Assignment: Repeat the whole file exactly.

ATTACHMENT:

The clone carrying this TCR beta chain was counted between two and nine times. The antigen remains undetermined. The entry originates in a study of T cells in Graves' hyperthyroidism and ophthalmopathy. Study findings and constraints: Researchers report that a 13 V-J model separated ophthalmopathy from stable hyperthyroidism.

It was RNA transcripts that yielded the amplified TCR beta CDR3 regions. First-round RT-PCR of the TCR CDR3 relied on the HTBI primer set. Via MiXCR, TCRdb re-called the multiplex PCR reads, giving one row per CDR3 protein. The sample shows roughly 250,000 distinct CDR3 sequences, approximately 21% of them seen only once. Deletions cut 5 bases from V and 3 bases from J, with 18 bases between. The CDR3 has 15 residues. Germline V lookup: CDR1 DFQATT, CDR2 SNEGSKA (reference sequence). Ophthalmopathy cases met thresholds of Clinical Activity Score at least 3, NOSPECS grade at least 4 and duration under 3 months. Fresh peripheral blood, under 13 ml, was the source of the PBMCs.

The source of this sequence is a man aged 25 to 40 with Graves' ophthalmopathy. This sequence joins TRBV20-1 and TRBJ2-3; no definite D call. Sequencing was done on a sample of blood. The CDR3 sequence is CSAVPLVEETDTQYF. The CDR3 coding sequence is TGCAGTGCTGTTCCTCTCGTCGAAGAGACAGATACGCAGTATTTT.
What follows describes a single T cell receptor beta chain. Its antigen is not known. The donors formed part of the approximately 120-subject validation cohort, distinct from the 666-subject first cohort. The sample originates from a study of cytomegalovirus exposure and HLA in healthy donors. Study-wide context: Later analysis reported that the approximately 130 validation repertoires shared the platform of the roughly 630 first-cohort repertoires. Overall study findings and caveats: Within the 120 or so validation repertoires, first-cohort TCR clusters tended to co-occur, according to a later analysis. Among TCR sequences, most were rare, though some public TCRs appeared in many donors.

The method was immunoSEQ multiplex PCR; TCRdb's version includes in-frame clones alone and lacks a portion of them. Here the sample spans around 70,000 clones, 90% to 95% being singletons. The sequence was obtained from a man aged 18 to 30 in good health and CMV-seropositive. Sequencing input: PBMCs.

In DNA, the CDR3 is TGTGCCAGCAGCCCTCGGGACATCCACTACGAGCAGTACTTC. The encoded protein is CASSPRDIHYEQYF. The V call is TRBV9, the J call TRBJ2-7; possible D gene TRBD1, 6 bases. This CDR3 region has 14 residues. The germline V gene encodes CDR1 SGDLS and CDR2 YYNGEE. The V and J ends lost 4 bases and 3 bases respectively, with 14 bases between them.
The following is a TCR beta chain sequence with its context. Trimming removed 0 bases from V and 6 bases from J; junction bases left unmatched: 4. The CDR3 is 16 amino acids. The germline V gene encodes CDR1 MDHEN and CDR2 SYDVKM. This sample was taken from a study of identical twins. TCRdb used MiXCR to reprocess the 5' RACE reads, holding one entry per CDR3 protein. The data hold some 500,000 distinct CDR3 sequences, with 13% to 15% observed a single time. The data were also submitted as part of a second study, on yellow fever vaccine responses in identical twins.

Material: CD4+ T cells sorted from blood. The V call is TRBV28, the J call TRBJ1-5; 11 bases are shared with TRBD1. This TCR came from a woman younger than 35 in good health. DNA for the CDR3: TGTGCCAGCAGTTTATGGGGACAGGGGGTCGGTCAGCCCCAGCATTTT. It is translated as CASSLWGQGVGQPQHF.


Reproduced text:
The clone carrying this TCR beta chain was counted between two and nine times. The antigen remains undetermined. The entry originates in a study of T cells in Graves' hyperthyroidism and ophthalmopathy. Study findings and constraints: Researchers report that a 13 V-J model separated ophthalmopathy from stable hyperthyroidism.

It was RNA transcripts that yielded the amplified TCR beta CDR3 regions. First-round RT-PCR of the TCR CDR3 relied on the HTBI primer set. Via MiXCR, TCRdb re-called the multiplex PCR reads, giving one row per CDR3 protein. The sample shows roughly 250,000 distinct CDR3 sequences, approximately 21% of them seen only once. Deletions cut 5 bases from V and 3 bases from J, with 18 bases between. The CDR3 has 15 residues. Germline V lookup: CDR1 DFQATT, CDR2 SNEGSKA (reference sequence). Ophthalmopathy cases met thresholds of Clinical Activity Score at least 3, NOSPECS grade at least 4 and duration under 3 months. Fresh peripheral blood, under 13 ml, was the source of the PBMCs.

The source of this sequence is a man aged 25 to 40 with Graves' ophthalmopathy. This sequence joins TRBV20-1 and TRBJ2-3; no definite D call. Sequencing was done on a sample of blood. The CDR3 sequence is CSAVPLVEETDTQYF. The CDR3 coding sequence is TGCAGTGCTGTTCCTCTCGTCGAAGAGACAGATACGCAGTATTTT.
What follows describes a single T cell receptor beta chain. Its antigen is not known. The donors formed part of the approximately 120-subject validation cohort, distinct from the 666-subject first cohort. The sample originates from a study of cytomegalovirus exposure and HLA in healthy donors. Study-wide context: Later analysis reported that the approximately 130 validation repertoires shared the platform of the roughly 630 first-cohort repertoires. Overall study findings and caveats: Within the 120 or so validation repertoires, first-cohort TCR clusters tended to co-occur, according to a later analysis. Among TCR sequences, most were rare, though some public TCRs appeared in many donors.

The method was immunoSEQ multiplex PCR; TCRdb's version includes in-frame clones alone and lacks a portion of them. Here the sample spans around 70,000 clones, 90% to 95% being singletons. The sequence was obtained from a man aged 18 to 30 in good health and CMV-seropositive. Sequencing input: PBMCs.

In DNA, the CDR3 is TGTGCCAGCAGCCCTCGGGACATCCACTACGAGCAGTACTTC. The encoded protein is CASSPRDIHYEQYF. The V call is TRBV9, the J call TRBJ2-7; possible D gene TRBD1, 6 bases. This CDR3 region has 14 residues. The germline V gene encodes CDR1 SGDLS and CDR2 YYNGEE. The V and J ends lost 4 bases and 3 bases respectively, with 14 bases between them.
The following is a TCR beta chain sequence with its context. Trimming removed 0 bases from V and 6 bases from J; junction bases left unmatched: 4. The CDR3 is 16 amino acids. The germline V gene encodes CDR1 MDHEN and CDR2 SYDVKM. This sample was taken from a study of identical twins. TCRdb used MiXCR to reprocess the 5' RACE reads, holding one entry per CDR3 protein. The data hold some 500,000 distinct CDR3 sequences, with 13% to 15% observed a single time. The data were also submitted as part of a second study, on yellow fever vaccine responses in identical twins.

Material: CD4+ T cells sorted from blood. The V call is TRBV28, the J call TRBJ1-5; 11 bases are shared with TRBD1. This TCR came from a woman younger than 35 in good health. DNA for the CDR3: TGTGCCAGCAGTTTATGGGGACAGGGGGTCGGTCAGCCCCAGCATTTT. It is translated as CASSLWGQGVGQPQHF.